Bernal Díaz del Castillo was born in Medina
del Campo, Spain, between 1492 and 1498
He was of humble family and received little
formal education
His first expedition to the New World was in
1514 with Piedras Dávila but that expedition
was terminated by diseases and political unrest
He arrived to Cuba where he was promised an
encomienda which he never received
In an encomienda the Spanish crown granted a
person a specified number of natives for whom
they were to take responsibility. In theory, the
receiver of the grant was to protect the natives
from warring tribes and to instruct them in the
Spanish language and in the Catholic faith: in
return they could extract tribute from the natives
in the form of labor, gold, or other products. In
practice, the difference between encomienda and
slavery could be minimal. Many natives were
forced to do hard labor and subjected to extreme
punishment and death if they resisted
In 1517, Díaz del Castillo sailed with Francisco
Hernández de Córdoba to an expedition from
Cuba to Yucatán in 21 days
This expedition was a failure and only few
Spaniards were able to return to Cuba after
sailing to Florida
Díaz del Castillo, returned to the coast of
Yucatán in 1518 with the expedition of Juan de
Grijalva who only explored the coast
“discovered” by the previous expedition.
Upon returning to Cuba, Díaz del Castillo
enlisted in Hernando Cortés’ expedition
In the Cortes’ expedition Díaz del Castillo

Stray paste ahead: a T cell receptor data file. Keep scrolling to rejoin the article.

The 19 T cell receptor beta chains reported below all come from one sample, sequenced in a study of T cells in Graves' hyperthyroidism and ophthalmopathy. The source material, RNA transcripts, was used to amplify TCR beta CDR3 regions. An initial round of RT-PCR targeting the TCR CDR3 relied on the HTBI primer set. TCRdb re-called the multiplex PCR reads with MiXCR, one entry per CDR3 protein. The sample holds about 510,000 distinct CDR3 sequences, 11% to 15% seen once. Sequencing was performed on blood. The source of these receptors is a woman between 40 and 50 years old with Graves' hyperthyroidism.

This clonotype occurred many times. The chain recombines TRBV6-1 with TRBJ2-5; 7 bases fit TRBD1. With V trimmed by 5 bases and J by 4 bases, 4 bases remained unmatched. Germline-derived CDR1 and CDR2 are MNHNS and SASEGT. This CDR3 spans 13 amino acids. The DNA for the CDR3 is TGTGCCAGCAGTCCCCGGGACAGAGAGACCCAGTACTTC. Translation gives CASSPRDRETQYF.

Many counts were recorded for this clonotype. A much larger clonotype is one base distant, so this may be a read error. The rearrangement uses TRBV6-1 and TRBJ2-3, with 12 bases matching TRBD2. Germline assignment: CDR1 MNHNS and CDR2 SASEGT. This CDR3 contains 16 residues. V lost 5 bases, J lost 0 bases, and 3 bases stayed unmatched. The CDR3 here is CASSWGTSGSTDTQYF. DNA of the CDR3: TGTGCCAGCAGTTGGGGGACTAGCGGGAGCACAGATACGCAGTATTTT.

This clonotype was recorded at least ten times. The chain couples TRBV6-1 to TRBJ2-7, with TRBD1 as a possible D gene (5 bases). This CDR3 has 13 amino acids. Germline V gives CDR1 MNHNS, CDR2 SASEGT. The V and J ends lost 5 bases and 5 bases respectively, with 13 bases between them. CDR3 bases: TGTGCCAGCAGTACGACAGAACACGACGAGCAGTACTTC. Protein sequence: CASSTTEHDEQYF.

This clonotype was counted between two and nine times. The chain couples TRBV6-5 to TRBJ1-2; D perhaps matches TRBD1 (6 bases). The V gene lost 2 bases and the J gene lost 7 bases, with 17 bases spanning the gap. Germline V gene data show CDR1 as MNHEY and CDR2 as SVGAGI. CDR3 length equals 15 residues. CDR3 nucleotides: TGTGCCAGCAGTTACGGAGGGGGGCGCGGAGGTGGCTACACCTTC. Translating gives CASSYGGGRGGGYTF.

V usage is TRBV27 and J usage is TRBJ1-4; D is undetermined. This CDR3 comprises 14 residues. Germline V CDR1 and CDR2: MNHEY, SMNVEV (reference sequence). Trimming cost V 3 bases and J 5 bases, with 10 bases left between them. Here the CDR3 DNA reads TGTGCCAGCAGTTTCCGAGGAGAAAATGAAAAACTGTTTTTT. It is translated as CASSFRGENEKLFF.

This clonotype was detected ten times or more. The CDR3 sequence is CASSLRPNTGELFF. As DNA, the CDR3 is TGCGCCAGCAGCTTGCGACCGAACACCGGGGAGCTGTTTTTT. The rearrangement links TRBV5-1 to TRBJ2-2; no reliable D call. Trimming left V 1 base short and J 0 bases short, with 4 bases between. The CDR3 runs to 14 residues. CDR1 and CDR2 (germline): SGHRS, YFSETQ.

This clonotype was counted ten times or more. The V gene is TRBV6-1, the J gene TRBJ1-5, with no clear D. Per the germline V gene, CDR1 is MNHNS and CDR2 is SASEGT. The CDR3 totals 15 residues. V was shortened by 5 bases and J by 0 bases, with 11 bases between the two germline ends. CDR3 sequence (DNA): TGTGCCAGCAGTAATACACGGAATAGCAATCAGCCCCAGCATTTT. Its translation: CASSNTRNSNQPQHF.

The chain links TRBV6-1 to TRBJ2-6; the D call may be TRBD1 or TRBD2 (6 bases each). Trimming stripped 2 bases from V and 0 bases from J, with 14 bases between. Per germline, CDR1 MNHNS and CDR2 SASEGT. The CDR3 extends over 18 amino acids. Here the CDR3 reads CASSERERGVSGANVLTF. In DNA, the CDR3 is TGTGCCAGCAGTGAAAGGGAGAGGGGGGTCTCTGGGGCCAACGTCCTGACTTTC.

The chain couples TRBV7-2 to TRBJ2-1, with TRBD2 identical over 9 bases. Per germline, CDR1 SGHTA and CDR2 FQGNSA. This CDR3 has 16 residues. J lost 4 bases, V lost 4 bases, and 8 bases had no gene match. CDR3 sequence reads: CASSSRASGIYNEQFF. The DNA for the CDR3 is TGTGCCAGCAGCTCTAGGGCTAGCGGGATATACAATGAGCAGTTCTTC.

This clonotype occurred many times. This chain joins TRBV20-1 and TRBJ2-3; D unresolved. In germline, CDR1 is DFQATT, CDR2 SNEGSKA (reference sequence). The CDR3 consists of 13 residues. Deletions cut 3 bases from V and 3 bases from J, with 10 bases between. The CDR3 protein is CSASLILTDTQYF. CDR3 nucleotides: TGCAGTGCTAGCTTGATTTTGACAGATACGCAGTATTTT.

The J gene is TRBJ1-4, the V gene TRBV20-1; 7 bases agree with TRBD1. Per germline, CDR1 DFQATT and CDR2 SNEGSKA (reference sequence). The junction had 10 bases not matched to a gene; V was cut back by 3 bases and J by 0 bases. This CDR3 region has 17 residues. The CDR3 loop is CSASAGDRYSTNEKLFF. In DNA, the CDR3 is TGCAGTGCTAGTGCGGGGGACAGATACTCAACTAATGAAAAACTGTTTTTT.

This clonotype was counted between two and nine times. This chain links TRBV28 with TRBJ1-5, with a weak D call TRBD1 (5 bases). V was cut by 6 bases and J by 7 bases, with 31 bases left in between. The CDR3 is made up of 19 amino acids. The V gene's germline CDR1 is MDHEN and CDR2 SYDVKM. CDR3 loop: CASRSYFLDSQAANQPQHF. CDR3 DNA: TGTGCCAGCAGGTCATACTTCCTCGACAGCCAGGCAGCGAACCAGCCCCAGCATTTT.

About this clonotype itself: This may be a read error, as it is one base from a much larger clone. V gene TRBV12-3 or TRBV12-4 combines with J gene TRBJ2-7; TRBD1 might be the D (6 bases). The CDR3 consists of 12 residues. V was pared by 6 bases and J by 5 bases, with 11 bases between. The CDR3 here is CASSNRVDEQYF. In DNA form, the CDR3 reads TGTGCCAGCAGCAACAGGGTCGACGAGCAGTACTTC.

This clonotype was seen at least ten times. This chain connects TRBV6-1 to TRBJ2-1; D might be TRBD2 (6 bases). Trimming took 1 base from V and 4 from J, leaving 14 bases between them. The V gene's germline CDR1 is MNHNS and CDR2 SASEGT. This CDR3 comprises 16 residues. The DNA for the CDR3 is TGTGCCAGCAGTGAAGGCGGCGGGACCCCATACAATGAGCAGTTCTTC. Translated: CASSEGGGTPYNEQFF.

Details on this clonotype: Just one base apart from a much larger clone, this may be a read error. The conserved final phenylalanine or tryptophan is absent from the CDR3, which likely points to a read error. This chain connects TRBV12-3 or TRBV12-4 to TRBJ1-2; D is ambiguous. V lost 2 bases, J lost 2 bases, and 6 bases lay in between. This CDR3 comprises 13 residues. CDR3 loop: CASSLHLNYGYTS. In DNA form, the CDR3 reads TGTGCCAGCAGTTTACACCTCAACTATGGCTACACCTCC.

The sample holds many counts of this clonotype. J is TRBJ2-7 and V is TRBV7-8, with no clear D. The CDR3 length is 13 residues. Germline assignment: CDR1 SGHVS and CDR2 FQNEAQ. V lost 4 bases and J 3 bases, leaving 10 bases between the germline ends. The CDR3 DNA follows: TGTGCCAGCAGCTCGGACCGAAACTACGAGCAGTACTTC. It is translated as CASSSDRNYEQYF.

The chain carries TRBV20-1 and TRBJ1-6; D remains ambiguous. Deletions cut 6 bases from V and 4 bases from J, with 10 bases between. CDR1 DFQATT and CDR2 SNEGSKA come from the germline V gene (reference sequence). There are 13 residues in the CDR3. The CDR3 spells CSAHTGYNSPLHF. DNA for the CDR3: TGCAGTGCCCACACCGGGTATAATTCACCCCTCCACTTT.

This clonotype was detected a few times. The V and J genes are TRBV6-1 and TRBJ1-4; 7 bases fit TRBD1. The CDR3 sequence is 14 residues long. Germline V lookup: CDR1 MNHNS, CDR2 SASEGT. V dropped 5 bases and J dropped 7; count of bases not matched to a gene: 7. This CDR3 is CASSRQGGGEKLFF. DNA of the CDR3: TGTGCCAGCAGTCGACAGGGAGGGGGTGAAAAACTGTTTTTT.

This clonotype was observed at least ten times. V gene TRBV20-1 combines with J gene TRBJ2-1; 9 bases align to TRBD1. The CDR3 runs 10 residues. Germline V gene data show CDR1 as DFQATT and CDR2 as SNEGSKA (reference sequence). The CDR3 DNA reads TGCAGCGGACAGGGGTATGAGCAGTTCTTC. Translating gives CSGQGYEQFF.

participated in the Conquest of Mexico
Díaz del Castillo writes The True History of the
Conquest of New Spain almost 50 years after the
events happened
The reason he gives for writing his narrative is
because the official historian Francisco López
de Gómara wrote The Conquest of Mexico using
Hernan Cortes’ letters and other documents
but López de Gómara was never in Mexico
Therefore, Díaz del Castillo writes to argue that
López de Gómara’s narrative was a fiction and
his was the one telling the true.
The two histories follow two historical genres;
one based on primary readings and the other
based on the eye witness of the historical
Even though Díaz del Castillo insists in his
narrative that he is only a soldier with no
formal education, his narrative shows a great
fluidity of style that some have compare to the
novelas de caballería medievales (Medieval novels
of chivalry)
As a reward for his service, Díaz del Castillo
was appointed governor of Santiago de los
Caballeros, present-day Antigua Guatemala.
Díaz del Castillo died in 1585 without seeing
his book published.
A manuscript was found in a Madrid library in
1632 and published, providing an eye-witness
account of the events, told from the perspective
of a common soldier.
Among the greatness of the Aztec culture,
Bernal describes a pretty well organized
market place and beautifully arranged
botanical and zoological gardens.

Bernal Díaz del Castillo Biography